P-117 Combination Therapy with Immunomodulator and Infliximab is Associated with Higher Infliximab Trough Levels and Decreased Likelihood of Antibody Formation

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Infliximab therapy for inflammatory bowel disease (IBD) is limited by the development of loss of response, resulting in a change of medication. Previous studies in adults correlate loss of response (LOR) with the development of antibodies to infliximab (ATI) and low serum trough levels of infliximab (IFXL). Combination therapy with an immunomodulator (i.e., thiopurine or methotrexate) and infliximab has been shown to decrease ATI formation in adult studies, but the risks and benefits of combination therapy remain unclear. There is a paucity of prospective pediatric data evaluating the relationship between ATI, IFXL, immunomodulator use, and LOR.


We performed a single center prospective observational cohort study of 227 pediatric and young adult patients currently receiving infliximab. During clinical visits for infusions, an additional serum sample was obtained for research assay of IFXL and ATI. Practicing physicians could order infliximab levels as clinically indicated, but were blinded as to the results of the research samples. At the time serum was obtained, demographics, disease phenotype and activity, duration of infliximab therapy, use of combination therapy (methotrexate or 6-mercaptopurine with infliximab) and LOR (defined by discontinuation of infliximab) were recorded. P values are based on a Fisher's exact test or Mann-Whitney's test.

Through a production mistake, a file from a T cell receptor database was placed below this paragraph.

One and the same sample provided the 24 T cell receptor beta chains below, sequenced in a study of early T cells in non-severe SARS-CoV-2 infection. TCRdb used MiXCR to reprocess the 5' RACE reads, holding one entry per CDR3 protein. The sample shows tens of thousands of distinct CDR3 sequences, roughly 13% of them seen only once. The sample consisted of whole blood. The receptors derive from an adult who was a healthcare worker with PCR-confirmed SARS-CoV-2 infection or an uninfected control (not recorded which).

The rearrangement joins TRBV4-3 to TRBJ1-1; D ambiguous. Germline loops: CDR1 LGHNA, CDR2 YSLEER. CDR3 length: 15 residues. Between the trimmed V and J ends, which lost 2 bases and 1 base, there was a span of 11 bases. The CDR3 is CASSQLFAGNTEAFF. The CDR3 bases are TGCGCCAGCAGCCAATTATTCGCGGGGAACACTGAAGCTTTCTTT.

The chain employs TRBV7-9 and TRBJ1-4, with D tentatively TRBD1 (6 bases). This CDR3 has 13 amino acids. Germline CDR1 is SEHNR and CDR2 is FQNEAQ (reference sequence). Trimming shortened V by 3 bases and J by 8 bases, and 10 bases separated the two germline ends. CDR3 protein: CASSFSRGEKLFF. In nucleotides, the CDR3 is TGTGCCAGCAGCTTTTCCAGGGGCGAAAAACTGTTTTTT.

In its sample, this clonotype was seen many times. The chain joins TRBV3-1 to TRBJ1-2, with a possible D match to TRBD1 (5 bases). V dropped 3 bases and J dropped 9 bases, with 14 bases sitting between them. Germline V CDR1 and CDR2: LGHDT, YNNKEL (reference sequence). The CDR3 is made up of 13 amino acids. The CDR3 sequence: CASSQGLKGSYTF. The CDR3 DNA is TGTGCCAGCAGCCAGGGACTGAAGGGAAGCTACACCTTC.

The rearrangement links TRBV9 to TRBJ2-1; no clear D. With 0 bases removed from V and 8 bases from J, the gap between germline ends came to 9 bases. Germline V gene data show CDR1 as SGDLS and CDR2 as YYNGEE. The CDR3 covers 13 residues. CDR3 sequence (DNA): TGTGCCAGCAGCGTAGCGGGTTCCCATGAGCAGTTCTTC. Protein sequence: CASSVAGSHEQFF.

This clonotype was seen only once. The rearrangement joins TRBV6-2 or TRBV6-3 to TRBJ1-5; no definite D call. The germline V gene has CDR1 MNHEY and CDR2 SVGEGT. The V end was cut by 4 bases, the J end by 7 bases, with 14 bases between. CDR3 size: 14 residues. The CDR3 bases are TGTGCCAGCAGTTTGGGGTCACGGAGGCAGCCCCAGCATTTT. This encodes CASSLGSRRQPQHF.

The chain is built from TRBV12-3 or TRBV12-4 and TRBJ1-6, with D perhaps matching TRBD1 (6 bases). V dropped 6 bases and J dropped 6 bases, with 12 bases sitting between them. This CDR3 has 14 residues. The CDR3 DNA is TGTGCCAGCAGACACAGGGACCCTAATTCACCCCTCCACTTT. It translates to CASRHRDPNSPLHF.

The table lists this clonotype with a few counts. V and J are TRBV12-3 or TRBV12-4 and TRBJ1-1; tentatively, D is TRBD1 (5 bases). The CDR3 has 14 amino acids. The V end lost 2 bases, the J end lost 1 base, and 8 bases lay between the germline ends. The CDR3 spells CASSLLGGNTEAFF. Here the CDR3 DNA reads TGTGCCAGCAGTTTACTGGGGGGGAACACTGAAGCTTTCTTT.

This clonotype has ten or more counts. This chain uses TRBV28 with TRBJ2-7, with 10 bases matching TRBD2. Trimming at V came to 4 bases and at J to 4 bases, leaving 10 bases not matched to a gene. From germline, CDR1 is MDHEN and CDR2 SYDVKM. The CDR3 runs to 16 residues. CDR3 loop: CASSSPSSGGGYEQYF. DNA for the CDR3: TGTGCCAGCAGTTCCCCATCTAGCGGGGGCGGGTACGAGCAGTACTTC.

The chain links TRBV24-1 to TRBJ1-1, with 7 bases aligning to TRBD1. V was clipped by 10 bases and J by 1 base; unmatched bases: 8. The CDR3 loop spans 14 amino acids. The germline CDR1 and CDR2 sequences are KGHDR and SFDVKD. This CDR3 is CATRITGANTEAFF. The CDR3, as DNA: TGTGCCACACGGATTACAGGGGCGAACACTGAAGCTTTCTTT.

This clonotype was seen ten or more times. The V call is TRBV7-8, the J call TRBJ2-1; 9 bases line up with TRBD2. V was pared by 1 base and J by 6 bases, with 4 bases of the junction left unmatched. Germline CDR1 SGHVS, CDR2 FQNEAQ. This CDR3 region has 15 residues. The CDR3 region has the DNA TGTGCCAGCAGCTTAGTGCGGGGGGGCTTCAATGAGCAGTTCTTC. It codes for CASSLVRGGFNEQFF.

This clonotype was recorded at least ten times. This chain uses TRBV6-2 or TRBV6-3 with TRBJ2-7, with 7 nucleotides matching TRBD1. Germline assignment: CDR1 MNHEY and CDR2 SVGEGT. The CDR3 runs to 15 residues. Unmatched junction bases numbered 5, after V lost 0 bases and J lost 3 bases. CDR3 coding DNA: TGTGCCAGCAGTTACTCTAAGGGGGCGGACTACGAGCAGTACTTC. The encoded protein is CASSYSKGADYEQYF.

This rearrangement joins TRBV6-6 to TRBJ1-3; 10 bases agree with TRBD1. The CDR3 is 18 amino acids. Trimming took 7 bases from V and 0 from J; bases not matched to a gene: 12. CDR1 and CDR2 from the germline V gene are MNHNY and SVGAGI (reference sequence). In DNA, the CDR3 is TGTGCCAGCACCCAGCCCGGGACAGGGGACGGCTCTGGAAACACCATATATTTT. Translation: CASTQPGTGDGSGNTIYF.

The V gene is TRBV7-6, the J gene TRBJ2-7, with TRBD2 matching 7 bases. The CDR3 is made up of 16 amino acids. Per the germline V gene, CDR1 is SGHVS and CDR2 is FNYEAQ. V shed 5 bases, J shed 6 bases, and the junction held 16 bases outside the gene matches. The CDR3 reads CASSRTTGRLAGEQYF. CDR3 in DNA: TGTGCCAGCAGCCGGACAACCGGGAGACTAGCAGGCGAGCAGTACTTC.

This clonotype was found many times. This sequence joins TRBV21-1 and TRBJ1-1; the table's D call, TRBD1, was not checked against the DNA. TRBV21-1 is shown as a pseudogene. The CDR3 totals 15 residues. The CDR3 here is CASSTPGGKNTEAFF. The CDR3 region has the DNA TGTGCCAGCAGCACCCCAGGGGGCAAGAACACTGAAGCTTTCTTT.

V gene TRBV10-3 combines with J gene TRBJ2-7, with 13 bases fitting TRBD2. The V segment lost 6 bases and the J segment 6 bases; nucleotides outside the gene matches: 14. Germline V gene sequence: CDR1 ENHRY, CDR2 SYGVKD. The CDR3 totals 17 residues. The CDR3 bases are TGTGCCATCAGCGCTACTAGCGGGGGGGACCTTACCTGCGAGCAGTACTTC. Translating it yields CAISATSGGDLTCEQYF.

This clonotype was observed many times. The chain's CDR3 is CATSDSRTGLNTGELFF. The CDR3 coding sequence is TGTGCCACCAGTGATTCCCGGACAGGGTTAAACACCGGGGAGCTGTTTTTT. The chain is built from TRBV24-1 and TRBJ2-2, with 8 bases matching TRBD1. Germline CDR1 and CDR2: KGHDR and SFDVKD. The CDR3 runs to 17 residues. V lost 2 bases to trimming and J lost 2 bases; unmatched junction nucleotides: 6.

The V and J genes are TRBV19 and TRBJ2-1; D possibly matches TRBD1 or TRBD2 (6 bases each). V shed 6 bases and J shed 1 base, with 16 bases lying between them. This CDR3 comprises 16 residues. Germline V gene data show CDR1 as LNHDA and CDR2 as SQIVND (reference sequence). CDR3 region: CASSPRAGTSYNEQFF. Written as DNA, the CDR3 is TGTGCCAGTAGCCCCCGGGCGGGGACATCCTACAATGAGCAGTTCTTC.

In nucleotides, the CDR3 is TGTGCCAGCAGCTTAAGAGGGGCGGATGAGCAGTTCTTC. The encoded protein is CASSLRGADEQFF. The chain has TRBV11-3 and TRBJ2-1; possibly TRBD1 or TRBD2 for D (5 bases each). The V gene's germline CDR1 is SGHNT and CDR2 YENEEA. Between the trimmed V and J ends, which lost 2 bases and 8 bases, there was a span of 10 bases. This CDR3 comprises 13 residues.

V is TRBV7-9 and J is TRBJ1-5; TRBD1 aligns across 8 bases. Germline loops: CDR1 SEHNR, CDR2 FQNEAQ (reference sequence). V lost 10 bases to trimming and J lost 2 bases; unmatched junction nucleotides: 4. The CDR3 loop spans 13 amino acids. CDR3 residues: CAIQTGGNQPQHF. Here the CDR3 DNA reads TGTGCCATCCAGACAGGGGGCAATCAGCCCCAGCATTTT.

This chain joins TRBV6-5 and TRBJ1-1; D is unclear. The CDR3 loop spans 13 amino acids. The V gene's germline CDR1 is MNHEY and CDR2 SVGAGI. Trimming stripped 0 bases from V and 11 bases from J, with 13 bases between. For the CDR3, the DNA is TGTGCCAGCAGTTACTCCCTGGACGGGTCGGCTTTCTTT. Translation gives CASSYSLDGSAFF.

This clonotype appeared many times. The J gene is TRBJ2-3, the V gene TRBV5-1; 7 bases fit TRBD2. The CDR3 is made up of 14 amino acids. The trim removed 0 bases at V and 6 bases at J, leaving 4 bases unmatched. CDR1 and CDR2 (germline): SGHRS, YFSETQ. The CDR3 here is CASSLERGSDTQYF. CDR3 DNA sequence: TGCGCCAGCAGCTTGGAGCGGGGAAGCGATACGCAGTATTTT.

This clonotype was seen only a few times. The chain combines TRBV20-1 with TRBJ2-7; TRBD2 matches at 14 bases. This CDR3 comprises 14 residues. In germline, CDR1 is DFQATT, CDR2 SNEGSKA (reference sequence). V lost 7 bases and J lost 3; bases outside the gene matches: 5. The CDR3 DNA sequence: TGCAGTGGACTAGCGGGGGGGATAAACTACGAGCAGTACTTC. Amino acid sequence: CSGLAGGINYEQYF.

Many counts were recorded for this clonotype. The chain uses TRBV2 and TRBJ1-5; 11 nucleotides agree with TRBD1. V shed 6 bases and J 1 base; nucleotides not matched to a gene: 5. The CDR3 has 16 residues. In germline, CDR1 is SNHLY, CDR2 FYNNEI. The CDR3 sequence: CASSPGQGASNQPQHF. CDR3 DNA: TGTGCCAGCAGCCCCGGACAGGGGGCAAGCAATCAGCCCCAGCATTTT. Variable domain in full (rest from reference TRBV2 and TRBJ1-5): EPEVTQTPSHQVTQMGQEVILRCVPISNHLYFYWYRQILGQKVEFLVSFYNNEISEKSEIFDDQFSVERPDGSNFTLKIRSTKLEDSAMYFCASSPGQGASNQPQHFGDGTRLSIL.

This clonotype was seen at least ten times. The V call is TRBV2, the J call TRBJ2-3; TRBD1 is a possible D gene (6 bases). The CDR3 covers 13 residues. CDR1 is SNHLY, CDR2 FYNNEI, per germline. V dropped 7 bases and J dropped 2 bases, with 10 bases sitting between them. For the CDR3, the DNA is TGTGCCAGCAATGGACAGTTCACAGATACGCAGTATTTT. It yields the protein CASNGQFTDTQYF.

ATI and IFXL were measured biannually from 227 patients (138 male; mean age 16.9 ± 4.4 yr; 189 Crohn's disease [CD], 35 ulcerative colitis [UC], and 3 indeterminate colitis). Infliximab use ranged from 40 days to 14.9 years: median 5.1 years (interquartile range [IQR] [3.5–7.1]) and median study follow-up period was 3.3 years (IQR [2.0–3.7]). Fifty-eight of 227 (25%) had ATI ≥3.1 U/mL at least once during the follow-up period. Thirty-three of 227 (14%) had LOR during the follow-up period. LOR was more likely to occur in subjects with an ATI ≥3.1 U/mL (23/58; 40%) compared to an ATI <3.1 U/mL (10/169; 6%) (P = 0.0001). At the patients' most recent study visit, 85 of 227 (37%) were on combination therapy with 14 on 6-mercaptopurine and 71 on methotrexate, while 142 of 227 (63%) were on infliximab monotherapy. Nine of 85 (11%) patients on combination therapy had ATI ≥3.1 U/mL compared to 29 of 142 (20%) on monotherapy (P = 0.07). Within the combination therapy group, ATI ≥3.1 U/mL was present in 3 of 14 (21%) patients on 6-mercaptopurine versus 6 of 71 (8%) patients on methotrexate (P = 0.2). In patients receiving 5 to 10 mg/kg of infliximab every 8 weeks, median IFXL was higher in those patients on concurrent immunomodulator therapy (9.0 [IQR 7.4–15.7]) versus those who were not (6.5 [IQR 2.2–10.7]) (P = 0.008).


In this prospective blinded study, the development of ATI was associated with a higher likelihood of LOR to infliximab. Combination therapy with immunomodulator was associated with increased infliximab trough levels. There was a trend suggesting a higher likelihood of ATI in the monotherapy group compared to the combination therapy group (P = 0.07). Concomitant immunomodulatory therapy may reduce the likelihood of LOR, perhaps by increasing infliximab levels and reducing the likelihood of antibody formation.

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